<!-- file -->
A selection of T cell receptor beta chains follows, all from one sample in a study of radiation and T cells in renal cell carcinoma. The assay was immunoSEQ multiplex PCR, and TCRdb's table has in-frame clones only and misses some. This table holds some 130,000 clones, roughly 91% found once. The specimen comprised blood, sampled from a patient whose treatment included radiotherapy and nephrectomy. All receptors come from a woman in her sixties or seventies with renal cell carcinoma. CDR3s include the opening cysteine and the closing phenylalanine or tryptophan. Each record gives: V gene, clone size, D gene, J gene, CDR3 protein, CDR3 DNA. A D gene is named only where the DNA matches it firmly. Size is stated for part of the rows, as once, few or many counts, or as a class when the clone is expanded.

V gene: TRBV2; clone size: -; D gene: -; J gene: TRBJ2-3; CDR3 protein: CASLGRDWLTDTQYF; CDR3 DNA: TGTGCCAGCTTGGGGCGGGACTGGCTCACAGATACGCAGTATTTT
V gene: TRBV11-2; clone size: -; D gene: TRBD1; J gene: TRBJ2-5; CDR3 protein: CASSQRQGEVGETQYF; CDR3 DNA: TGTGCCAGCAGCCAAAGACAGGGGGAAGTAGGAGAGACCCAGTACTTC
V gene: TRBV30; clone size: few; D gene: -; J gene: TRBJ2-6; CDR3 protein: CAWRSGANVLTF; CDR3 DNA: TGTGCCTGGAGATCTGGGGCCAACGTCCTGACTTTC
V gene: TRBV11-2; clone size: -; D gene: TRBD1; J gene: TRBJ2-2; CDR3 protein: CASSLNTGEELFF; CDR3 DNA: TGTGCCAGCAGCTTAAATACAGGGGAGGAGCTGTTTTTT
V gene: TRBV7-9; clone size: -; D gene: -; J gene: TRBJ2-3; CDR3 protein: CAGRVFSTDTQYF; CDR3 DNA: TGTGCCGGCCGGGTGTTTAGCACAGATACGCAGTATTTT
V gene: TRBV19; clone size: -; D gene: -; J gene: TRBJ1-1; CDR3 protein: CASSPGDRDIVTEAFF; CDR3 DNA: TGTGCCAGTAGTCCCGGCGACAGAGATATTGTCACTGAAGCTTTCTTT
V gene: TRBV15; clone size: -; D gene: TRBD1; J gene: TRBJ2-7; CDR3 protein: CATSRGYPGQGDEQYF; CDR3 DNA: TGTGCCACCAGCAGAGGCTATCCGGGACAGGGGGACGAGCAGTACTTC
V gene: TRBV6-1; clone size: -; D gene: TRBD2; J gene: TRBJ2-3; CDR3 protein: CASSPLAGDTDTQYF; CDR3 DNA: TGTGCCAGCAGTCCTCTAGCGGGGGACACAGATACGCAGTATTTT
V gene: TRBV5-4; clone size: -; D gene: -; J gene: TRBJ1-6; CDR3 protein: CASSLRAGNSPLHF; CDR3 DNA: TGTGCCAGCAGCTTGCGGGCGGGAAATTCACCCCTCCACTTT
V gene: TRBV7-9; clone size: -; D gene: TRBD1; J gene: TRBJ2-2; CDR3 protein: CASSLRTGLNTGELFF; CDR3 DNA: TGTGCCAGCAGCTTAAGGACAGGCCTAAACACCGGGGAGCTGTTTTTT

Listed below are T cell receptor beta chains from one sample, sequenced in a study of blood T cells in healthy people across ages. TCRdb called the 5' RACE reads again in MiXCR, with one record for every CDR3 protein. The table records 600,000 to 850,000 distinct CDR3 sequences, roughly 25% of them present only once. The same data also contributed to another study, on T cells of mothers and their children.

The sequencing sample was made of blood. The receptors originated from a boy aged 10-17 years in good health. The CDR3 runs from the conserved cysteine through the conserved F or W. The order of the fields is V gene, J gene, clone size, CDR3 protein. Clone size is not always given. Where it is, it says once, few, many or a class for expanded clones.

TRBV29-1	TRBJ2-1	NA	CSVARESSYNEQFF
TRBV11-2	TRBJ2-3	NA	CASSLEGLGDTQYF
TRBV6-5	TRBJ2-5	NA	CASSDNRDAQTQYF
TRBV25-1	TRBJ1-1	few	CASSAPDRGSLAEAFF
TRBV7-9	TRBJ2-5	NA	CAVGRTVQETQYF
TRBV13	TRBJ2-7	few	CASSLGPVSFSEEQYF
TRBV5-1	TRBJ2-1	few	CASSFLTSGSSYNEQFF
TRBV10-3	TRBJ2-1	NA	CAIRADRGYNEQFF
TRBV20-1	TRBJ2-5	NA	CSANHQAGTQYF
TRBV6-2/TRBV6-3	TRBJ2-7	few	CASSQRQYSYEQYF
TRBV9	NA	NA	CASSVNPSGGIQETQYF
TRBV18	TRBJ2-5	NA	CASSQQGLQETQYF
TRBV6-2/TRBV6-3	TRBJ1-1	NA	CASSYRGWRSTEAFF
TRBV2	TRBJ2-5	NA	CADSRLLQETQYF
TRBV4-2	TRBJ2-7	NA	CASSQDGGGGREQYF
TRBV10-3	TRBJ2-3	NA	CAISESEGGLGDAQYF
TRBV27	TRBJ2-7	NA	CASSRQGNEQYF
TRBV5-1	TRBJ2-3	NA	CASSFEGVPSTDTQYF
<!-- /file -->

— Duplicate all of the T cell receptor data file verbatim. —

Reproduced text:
A selection of T cell receptor beta chains follows, all from one sample in a study of radiation and T cells in renal cell carcinoma. The assay was immunoSEQ multiplex PCR, and TCRdb's table has in-frame clones only and misses some. This table holds some 130,000 clones, roughly 91% found once. The specimen comprised blood, sampled from a patient whose treatment included radiotherapy and nephrectomy. All receptors come from a woman in her sixties or seventies with renal cell carcinoma. CDR3s include the opening cysteine and the closing phenylalanine or tryptophan. Each record gives: V gene, clone size, D gene, J gene, CDR3 protein, CDR3 DNA. A D gene is named only where the DNA matches it firmly. Size is stated for part of the rows, as once, few or many counts, or as a class when the clone is expanded.

V gene: TRBV2; clone size: -; D gene: -; J gene: TRBJ2-3; CDR3 protein: CASLGRDWLTDTQYF; CDR3 DNA: TGTGCCAGCTTGGGGCGGGACTGGCTCACAGATACGCAGTATTTT
V gene: TRBV11-2; clone size: -; D gene: TRBD1; J gene: TRBJ2-5; CDR3 protein: CASSQRQGEVGETQYF; CDR3 DNA: TGTGCCAGCAGCCAAAGACAGGGGGAAGTAGGAGAGACCCAGTACTTC
V gene: TRBV30; clone size: few; D gene: -; J gene: TRBJ2-6; CDR3 protein: CAWRSGANVLTF; CDR3 DNA: TGTGCCTGGAGATCTGGGGCCAACGTCCTGACTTTC
V gene: TRBV11-2; clone size: -; D gene: TRBD1; J gene: TRBJ2-2; CDR3 protein: CASSLNTGEELFF; CDR3 DNA: TGTGCCAGCAGCTTAAATACAGGGGAGGAGCTGTTTTTT
V gene: TRBV7-9; clone size: -; D gene: -; J gene: TRBJ2-3; CDR3 protein: CAGRVFSTDTQYF; CDR3 DNA: TGTGCCGGCCGGGTGTTTAGCACAGATACGCAGTATTTT
V gene: TRBV19; clone size: -; D gene: -; J gene: TRBJ1-1; CDR3 protein: CASSPGDRDIVTEAFF; CDR3 DNA: TGTGCCAGTAGTCCCGGCGACAGAGATATTGTCACTGAAGCTTTCTTT
V gene: TRBV15; clone size: -; D gene: TRBD1; J gene: TRBJ2-7; CDR3 protein: CATSRGYPGQGDEQYF; CDR3 DNA: TGTGCCACCAGCAGAGGCTATCCGGGACAGGGGGACGAGCAGTACTTC
V gene: TRBV6-1; clone size: -; D gene: TRBD2; J gene: TRBJ2-3; CDR3 protein: CASSPLAGDTDTQYF; CDR3 DNA: TGTGCCAGCAGTCCTCTAGCGGGGGACACAGATACGCAGTATTTT
V gene: TRBV5-4; clone size: -; D gene: -; J gene: TRBJ1-6; CDR3 protein: CASSLRAGNSPLHF; CDR3 DNA: TGTGCCAGCAGCTTGCGGGCGGGAAATTCACCCCTCCACTTT
V gene: TRBV7-9; clone size: -; D gene: TRBD1; J gene: TRBJ2-2; CDR3 protein: CASSLRTGLNTGELFF; CDR3 DNA: TGTGCCAGCAGCTTAAGGACAGGCCTAAACACCGGGGAGCTGTTTTTT

Listed below are T cell receptor beta chains from one sample, sequenced in a study of blood T cells in healthy people across ages. TCRdb called the 5' RACE reads again in MiXCR, with one record for every CDR3 protein. The table records 600,000 to 850,000 distinct CDR3 sequences, roughly 25% of them present only once. The same data also contributed to another study, on T cells of mothers and their children.

The sequencing sample was made of blood. The receptors originated from a boy aged 10-17 years in good health. The CDR3 runs from the conserved cysteine through the conserved F or W. The order of the fields is V gene, J gene, clone size, CDR3 protein. Clone size is not always given. Where it is, it says once, few, many or a class for expanded clones.

TRBV29-1	TRBJ2-1	NA	CSVARESSYNEQFF
TRBV11-2	TRBJ2-3	NA	CASSLEGLGDTQYF
TRBV6-5	TRBJ2-5	NA	CASSDNRDAQTQYF
TRBV25-1	TRBJ1-1	few	CASSAPDRGSLAEAFF
TRBV7-9	TRBJ2-5	NA	CAVGRTVQETQYF
TRBV13	TRBJ2-7	few	CASSLGPVSFSEEQYF
TRBV5-1	TRBJ2-1	few	CASSFLTSGSSYNEQFF
TRBV10-3	TRBJ2-1	NA	CAIRADRGYNEQFF
TRBV20-1	TRBJ2-5	NA	CSANHQAGTQYF
TRBV6-2/TRBV6-3	TRBJ2-7	few	CASSQRQYSYEQYF
TRBV9	NA	NA	CASSVNPSGGIQETQYF
TRBV18	TRBJ2-5	NA	CASSQQGLQETQYF
TRBV6-2/TRBV6-3	TRBJ1-1	NA	CASSYRGWRSTEAFF
TRBV2	TRBJ2-5	NA	CADSRLLQETQYF
TRBV4-2	TRBJ2-7	NA	CASSQDGGGGREQYF
TRBV10-3	TRBJ2-3	NA	CAISESEGGLGDAQYF
TRBV27	TRBJ2-7	NA	CASSRQGNEQYF
TRBV5-1	TRBJ2-3	NA	CASSFEGVPSTDTQYF